Things took a turn for the despicable on Wednesday night’s episode of Survivor: Game Changers, as contestant Jeff Varner outed his competitor Zeke Smith as transgender in a failed attempt to turn other contestants against him at the Tribal Council. Varner told host Jeff Probst and the other contestants that Smith had perpetrated “deception on levels, Jeff, that these guys don’t even understand,” neatly linking being transgender with deceitfulness, a calumny that gets people killed.
But as Entertainment Weekly’s Dalton Ross wrote, Varner’s cynical attempt to use Smith’s gender identity to defeat him at Survivor failed completely. One contestant yelled, “You fucking just outed him—nobody has the right to out anybody!” while another added, “It was for Zeke to discuss when he was comfortable discussing it.” A third called it “a malicious attack,” but contestant Ozzy Lusth was the bluntest:
Jeff, you should be ashamed of yourself. You should be ashamed of yourself for what you’re willing to do to get yourself further in a game for a million dollars. It’s like, you’re playing with people’s lives at this point.
Jeff Probst also pushed back on Varner, not letting him get away with his weak walkback that he was “not saying … that transgender people are deceptive,” immediately after saying exactly that. “That’s a giant leap of logic,” Probst told Varner incredulously.
Varner, who was unanimously voted off the show after the incident, realized immediately he’d misstepped, using his final interview to apologize:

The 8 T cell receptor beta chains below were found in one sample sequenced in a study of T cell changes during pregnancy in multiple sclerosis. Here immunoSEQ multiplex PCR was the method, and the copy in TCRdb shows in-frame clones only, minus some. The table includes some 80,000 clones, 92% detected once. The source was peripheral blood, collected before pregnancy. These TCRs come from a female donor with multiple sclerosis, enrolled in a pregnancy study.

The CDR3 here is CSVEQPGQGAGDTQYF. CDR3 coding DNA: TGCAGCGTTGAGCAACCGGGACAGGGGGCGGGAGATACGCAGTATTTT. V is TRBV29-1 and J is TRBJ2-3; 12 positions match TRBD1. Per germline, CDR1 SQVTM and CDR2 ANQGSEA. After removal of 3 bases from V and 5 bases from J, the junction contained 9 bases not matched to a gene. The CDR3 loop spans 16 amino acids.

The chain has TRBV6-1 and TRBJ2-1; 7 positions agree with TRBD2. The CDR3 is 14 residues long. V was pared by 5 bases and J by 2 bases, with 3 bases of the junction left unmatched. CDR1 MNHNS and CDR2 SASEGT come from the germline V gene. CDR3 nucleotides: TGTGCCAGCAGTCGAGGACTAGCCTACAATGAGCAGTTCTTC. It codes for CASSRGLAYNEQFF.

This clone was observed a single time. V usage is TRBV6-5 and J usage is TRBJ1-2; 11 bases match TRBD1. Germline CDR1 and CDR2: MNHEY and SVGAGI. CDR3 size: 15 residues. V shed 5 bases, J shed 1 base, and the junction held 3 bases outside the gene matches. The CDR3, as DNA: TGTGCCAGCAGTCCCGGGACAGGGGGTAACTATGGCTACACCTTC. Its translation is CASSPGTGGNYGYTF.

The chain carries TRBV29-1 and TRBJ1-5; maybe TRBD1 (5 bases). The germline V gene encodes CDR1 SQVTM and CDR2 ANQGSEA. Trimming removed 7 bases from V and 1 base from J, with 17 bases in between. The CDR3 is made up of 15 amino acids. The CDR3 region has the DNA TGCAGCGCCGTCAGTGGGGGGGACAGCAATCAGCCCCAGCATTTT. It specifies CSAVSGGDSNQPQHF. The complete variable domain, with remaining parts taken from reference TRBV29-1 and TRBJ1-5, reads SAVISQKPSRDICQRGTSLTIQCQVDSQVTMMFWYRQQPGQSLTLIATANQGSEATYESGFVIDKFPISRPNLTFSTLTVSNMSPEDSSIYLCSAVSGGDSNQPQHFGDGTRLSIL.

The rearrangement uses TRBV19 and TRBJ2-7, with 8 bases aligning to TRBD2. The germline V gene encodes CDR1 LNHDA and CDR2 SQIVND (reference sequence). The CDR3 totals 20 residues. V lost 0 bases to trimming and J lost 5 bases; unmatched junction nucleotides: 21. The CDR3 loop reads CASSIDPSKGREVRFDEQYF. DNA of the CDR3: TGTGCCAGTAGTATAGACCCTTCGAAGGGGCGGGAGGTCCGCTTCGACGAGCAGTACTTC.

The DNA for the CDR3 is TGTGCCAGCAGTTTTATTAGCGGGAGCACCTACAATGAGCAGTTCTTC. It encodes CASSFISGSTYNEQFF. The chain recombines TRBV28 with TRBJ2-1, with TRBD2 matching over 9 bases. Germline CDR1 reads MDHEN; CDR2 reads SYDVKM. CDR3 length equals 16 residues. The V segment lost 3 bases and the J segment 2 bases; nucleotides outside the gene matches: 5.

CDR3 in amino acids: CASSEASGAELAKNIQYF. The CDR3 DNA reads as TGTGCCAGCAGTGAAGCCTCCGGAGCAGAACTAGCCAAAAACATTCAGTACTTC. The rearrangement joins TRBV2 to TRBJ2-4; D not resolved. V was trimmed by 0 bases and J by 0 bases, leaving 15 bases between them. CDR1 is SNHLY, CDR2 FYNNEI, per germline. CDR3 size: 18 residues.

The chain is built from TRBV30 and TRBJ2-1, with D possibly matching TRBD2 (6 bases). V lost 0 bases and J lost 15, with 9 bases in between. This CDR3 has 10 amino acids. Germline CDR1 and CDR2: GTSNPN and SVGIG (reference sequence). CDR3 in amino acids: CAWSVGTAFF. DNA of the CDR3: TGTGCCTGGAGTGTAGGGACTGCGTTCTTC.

Nobody on this planet should do what I did tonight—ever. And I am so sorry to anyone I offended, especially Zeke and his family and friends.
The episode was taped over the summer, so Varner had time to prepare a response to its broadcast Wednesday night, and apologized more fully on Twitter:
As for Zeke Smith, he told People he hadn’t talked about being trans until Varner outed him because “I’m not ashamed of being trans, but I didn’t want that to be my story. … I just wanted to be known for my game.” Although Smith said he was “shell-shocked’ at the time, and, in a moving guest column for the Hollywood Reporter, admited he struggled to forgive Varner, he told People he was ultimately happy that Varner’s attempt to smear him failed:
I think he hoped others would believe that trans people are dangerous and fraudulent. That reasoning is infinitely worse than him outing me because it’s the same one used to discriminate against, attack, and murder trans people. What’s great is nobody bought it. … It’s important people see that he lost that fight. The message should be clear that hate will always lose.